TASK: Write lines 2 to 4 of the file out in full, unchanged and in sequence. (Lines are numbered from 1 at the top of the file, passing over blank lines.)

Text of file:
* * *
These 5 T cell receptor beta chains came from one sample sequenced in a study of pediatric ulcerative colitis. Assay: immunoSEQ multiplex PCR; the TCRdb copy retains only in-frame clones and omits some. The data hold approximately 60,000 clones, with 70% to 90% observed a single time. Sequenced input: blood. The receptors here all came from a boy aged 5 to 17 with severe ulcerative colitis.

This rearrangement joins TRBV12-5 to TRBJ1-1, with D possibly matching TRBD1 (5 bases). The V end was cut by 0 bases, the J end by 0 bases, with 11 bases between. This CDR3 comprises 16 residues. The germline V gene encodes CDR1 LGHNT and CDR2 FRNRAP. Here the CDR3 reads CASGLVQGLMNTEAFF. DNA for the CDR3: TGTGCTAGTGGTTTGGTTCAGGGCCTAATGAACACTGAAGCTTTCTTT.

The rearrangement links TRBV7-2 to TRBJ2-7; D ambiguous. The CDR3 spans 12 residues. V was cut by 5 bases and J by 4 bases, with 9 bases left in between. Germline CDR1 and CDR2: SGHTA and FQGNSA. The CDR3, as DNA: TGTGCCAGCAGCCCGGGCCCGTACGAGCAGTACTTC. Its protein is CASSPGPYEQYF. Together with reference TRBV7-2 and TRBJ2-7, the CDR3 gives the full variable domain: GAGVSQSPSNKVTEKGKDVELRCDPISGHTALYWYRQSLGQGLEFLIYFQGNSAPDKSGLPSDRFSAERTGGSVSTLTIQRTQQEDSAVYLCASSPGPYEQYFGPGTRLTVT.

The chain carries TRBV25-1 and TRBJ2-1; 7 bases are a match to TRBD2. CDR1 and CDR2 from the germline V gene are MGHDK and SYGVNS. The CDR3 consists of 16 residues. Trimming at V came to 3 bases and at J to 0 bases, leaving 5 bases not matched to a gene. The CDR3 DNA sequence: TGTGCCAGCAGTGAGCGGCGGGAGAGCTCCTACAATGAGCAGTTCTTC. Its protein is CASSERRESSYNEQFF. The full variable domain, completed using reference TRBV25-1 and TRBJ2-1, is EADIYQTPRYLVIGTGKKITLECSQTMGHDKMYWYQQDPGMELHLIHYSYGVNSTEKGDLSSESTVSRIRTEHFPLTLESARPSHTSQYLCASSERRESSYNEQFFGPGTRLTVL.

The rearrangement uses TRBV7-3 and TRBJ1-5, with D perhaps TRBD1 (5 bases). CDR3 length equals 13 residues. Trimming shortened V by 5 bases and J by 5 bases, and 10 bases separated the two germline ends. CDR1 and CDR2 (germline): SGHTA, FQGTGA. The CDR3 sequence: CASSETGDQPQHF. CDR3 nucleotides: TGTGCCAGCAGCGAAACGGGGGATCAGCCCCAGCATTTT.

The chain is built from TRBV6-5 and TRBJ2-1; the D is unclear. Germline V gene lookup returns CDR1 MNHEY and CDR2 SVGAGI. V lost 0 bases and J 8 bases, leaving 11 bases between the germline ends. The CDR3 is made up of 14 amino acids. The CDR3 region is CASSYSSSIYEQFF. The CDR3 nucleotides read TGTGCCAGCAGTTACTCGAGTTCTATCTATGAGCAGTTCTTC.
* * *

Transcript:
This rearrangement joins TRBV12-5 to TRBJ1-1, with D possibly matching TRBD1 (5 bases). The V end was cut by 0 bases, the J end by 0 bases, with 11 bases between. This CDR3 comprises 16 residues. The germline V gene encodes CDR1 LGHNT and CDR2 FRNRAP. Here the CDR3 reads CASGLVQGLMNTEAFF. DNA for the CDR3: TGTGCTAGTGGTTTGGTTCAGGGCCTAATGAACACTGAAGCTTTCTTT.

The rearrangement links TRBV7-2 to TRBJ2-7; D ambiguous. The CDR3 spans 12 residues. V was cut by 5 bases and J by 4 bases, with 9 bases left in between. Germline CDR1 and CDR2: SGHTA and FQGNSA. The CDR3, as DNA: TGTGCCAGCAGCCCGGGCCCGTACGAGCAGTACTTC. Its protein is CASSPGPYEQYF. Together with reference TRBV7-2 and TRBJ2-7, the CDR3 gives the full variable domain: GAGVSQSPSNKVTEKGKDVELRCDPISGHTALYWYRQSLGQGLEFLIYFQGNSAPDKSGLPSDRFSAERTGGSVSTLTIQRTQQEDSAVYLCASSPGPYEQYFGPGTRLTVT.

The chain carries TRBV25-1 and TRBJ2-1; 7 bases are a match to TRBD2. CDR1 and CDR2 from the germline V gene are MGHDK and SYGVNS. The CDR3 consists of 16 residues. Trimming at V came to 3 bases and at J to 0 bases, leaving 5 bases not matched to a gene. The CDR3 DNA sequence: TGTGCCAGCAGTGAGCGGCGGGAGAGCTCCTACAATGAGCAGTTCTTC. Its protein is CASSERRESSYNEQFF. The full variable domain, completed using reference TRBV25-1 and TRBJ2-1, is EADIYQTPRYLVIGTGKKITLECSQTMGHDKMYWYQQDPGMELHLIHYSYGVNSTEKGDLSSESTVSRIRTEHFPLTLESARPSHTSQYLCASSERRESSYNEQFFGPGTRLTVL.